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Measuring QCD Splittings with Invertible Networks
by Sebastian Bieringer, Anja Butter, Theo Heimel, Stefan Höche, Ullrich Köthe, Tilman Plehn, Stefan T. Radev
This is not the current version.
Submission summary
As Contributors:  Tilman Plehn 
Arxiv Link:  https://arxiv.org/abs/2012.09873v1 (pdf) 
Date submitted:  20210112 17:49 
Submitted by:  Plehn, Tilman 
Submitted to:  SciPost Physics 
Academic field:  Physics 
Specialties: 

Approaches:  Computational, Phenomenological 
Abstract
QCD splittings are among the most fundamental theory concepts at the LHC. We show how they can be studied systematically with the help of invertible neural networks. These networks work with subjet information to extract fundamental parameters from jet samples. Our approach expands the LEP measurements of QCD Casimirs to a systematic test of QCD properties based on lowlevel jet observables. Starting with an toy example we study the effect of the full shower, hadronization, and detector effects in detail.
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Submission & Refereeing History
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Reports on this Submission
Anonymous Report 1 on 2021217 Invited Report
Report
The authors present a machine learning approach to study QCD splittings with conditional and invertible neural networks. I consider their work a useful extension of the growing machine learning literature in highenergy physics. However, there are several points that the authors should address before I can recommend their work for publication.
 Fundamental parameters in QCD (alpha_s or the quadratic SU(3) Casimir invariants CA/CF, as mentioned in the introduction) are typically extracted from cross sections which can be calculated perturbatively to NNLO+NNLL or better. Using a parton shower, where we do not have the same level of perturbative accuracy, would make such precision extractions difficult. Therefore, it seems that highlevel but wellcontrolled observables are a better choice instead of trying to make use of all the lowlevel information that we get from collider experiments. The discussion in the introduction about precision extractions of CA/CF from LEP data and the relation to the proposed framework of the authors should be further clarified.
 From the introduction, it appears that it is generally difficult to understand the main purpose of the paper. Is it precision extractions, as mentioned above, or the tuning of parameters of parton showers (here, the prefactors introduced in the parametrized splitting functions)? Moreover, it would be helpful for the reader if the authors can comment in more detail on the relationship of their work to the available literature.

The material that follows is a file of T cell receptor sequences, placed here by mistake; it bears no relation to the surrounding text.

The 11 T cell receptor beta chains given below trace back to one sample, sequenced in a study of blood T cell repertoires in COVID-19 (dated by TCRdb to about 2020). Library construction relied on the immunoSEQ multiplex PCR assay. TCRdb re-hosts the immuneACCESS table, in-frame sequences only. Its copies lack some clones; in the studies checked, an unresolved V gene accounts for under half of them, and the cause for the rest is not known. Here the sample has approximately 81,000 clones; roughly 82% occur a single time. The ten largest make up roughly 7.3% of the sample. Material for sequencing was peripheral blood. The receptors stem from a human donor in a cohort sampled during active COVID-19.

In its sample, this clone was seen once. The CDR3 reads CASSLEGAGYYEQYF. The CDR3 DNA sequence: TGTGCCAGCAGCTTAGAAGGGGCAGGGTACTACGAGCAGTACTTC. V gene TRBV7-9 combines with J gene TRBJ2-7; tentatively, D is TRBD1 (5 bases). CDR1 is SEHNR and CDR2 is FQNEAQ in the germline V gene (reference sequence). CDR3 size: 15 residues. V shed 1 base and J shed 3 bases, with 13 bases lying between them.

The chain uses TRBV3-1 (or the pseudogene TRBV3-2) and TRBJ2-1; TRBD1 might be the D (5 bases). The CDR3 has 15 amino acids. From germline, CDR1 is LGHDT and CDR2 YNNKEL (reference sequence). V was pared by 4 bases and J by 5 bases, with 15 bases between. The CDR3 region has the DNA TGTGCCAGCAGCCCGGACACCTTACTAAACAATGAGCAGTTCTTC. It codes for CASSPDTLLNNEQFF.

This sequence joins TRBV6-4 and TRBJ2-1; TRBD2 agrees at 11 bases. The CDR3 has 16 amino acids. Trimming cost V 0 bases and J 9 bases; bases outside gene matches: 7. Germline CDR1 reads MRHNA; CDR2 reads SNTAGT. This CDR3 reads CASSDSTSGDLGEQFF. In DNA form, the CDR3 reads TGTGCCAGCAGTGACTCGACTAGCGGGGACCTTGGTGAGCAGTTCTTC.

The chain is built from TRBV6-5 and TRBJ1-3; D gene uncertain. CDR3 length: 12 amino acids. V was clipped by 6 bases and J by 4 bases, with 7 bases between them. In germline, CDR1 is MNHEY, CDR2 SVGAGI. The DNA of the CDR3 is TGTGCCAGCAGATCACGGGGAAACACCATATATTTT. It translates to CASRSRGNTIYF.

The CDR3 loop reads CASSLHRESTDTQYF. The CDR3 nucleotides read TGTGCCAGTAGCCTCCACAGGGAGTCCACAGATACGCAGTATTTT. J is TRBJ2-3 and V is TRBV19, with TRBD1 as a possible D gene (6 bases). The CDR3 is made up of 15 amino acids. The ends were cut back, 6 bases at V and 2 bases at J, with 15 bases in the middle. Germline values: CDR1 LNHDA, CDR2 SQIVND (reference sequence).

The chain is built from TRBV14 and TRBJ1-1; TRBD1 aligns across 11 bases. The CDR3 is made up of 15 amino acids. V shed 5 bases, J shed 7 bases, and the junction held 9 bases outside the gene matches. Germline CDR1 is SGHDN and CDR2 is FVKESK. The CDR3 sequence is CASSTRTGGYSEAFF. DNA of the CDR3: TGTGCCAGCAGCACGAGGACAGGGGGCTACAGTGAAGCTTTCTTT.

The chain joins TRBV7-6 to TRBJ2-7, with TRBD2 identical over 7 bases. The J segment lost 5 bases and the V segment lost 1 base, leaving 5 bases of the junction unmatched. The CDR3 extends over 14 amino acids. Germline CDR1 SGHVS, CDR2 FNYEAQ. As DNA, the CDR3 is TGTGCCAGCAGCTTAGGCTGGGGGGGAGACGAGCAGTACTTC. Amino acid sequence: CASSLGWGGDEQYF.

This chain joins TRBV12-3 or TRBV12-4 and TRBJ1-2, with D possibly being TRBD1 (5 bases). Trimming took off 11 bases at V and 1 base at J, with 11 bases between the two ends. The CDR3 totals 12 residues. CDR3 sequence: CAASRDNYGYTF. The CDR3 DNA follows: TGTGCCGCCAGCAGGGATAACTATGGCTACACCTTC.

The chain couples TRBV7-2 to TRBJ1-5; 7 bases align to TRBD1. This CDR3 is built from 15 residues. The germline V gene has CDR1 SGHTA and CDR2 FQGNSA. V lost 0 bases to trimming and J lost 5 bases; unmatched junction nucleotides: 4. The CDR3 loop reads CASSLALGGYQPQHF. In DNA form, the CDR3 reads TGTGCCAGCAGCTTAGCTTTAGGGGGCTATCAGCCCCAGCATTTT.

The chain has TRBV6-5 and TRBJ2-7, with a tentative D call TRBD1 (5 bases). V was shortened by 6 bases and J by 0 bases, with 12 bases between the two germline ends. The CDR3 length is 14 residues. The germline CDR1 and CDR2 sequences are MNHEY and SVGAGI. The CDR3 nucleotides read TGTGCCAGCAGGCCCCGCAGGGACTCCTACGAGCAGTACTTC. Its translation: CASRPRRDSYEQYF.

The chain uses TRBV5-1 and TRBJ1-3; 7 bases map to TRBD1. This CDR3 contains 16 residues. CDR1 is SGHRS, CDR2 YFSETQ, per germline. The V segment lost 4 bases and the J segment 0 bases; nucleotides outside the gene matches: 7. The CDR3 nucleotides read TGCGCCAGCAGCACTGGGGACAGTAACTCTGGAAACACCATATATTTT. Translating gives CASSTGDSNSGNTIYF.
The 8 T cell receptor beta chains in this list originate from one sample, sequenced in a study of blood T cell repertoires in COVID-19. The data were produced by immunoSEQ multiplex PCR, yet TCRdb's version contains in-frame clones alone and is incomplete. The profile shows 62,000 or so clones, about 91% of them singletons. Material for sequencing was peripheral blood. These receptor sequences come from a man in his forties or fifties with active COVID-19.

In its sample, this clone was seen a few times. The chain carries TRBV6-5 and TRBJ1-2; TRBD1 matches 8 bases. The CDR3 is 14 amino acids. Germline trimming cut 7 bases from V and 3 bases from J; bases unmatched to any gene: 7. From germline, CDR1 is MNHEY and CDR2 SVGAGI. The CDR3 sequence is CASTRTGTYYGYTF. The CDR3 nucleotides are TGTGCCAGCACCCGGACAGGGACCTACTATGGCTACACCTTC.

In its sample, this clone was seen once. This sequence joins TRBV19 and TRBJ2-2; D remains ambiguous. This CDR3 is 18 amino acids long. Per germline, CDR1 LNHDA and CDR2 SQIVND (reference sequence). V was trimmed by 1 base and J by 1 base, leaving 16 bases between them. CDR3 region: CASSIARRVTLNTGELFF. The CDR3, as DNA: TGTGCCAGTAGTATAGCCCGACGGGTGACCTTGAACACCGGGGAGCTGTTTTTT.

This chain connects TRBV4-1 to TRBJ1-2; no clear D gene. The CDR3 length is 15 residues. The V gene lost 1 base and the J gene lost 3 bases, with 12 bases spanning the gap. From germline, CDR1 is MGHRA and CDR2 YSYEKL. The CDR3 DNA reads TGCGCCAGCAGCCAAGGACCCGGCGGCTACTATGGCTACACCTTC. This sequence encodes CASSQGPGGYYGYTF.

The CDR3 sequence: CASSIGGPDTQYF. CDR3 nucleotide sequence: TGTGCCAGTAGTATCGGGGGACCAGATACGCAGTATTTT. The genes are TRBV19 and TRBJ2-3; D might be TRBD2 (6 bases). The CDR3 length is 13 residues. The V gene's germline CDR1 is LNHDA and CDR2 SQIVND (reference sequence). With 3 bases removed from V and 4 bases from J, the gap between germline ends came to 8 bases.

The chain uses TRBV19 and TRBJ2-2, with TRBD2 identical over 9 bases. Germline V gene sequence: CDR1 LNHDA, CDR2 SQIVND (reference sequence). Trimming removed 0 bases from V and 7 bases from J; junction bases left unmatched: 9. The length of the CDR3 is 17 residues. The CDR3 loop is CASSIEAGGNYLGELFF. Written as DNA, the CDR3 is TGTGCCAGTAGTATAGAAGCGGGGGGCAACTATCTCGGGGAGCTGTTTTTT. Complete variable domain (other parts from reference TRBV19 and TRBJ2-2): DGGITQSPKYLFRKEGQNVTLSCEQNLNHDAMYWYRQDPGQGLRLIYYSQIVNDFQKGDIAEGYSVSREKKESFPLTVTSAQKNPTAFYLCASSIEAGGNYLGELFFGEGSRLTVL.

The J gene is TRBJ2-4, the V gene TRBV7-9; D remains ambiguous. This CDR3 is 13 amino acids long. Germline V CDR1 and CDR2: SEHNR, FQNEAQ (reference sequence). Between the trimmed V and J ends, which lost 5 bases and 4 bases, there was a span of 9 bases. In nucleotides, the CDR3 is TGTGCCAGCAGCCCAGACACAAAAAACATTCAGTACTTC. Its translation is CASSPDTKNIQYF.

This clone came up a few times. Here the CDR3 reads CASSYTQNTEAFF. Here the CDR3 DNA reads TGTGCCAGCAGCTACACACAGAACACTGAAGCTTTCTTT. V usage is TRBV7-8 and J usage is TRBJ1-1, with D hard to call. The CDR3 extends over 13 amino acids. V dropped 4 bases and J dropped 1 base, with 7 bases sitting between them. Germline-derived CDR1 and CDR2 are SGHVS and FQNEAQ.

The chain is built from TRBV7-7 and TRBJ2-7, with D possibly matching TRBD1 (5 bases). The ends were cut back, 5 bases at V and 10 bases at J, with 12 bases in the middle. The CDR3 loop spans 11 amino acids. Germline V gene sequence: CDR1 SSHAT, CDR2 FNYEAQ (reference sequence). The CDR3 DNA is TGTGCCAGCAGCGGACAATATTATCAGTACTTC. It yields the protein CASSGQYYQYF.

Equation 14 and the sentence before equation 14, “all subleading jets are ignored”: Are the authors referring to reconstructed jets or partons from the shower? If these are reconstructed jets, the algorithm and jet radius should be specified. The same question appears in other parts of the paper.
 In the outlook, the authors write that the decomposition of the splitting function in equation 11 corresponds to ``logarithmically enhanced, finite and rest’’ terms. This should be stated more clearly earlier in the paper. How exactly is the functional form of the parametrized splitting functions (in terms of y, z) obtained, especially the term that vanishes in QCD (~C_ij)? I suppose that the decomposition of the logarithmically enhanced terms and the finite terms is not unique and partial fractioning can be used to reshuffle the terms?
 Lastly, I have a question about the k_T sorting which is mentioned several times throughout the paper. Are the authors referring to the ordering from the shower (which is not accessible in experiments like the ``truth sorting’’) or with the help of a clustering/declustering procedure of a jet algorithm (which is accessible experimentally but not directly related to the actual shower history)? Do the considered partons correspond to particles inside a reconstructed jet or to the entire event?
(in reply to Report 1 on 20210217)
> First of all, we would like to thank the referee for their helpful comments. We attach the latexdiff output reflecting our changes.
> We agree with this comment and clarify some of the aspects in the introduction. In essence, our method is simulationbased in the sense that the underlying hypothesis or level of accuracy will be determined by the underlying simulation, which indeed has to be consistent with the data set we are looking at. We also added a brief comment after Eqs.(11,12).
> As mentioned above, we have reorganized the introduction to reflect the motivation of our paper better. We also modified parts of Sec.3 and the outlook accordingly.
> In the toy example a jet reconstruction is not needed as only a single parton shower is generated. We phrased this more precisely around Eq.(14). This should be clear for the rest of section 3.
> We have commented on this question in more detail, indeed the ansatz of Eq.(11) is not final, but in the current form we believe it should be unique.
> We improved the description of the k_T sorting and made it more visible on p.8.
Attachment:
diff.pdf
(in reply to Tilman Plehn on 20210319)
I would like to thank the authors for the clarifications and I can recommend their paper for publication.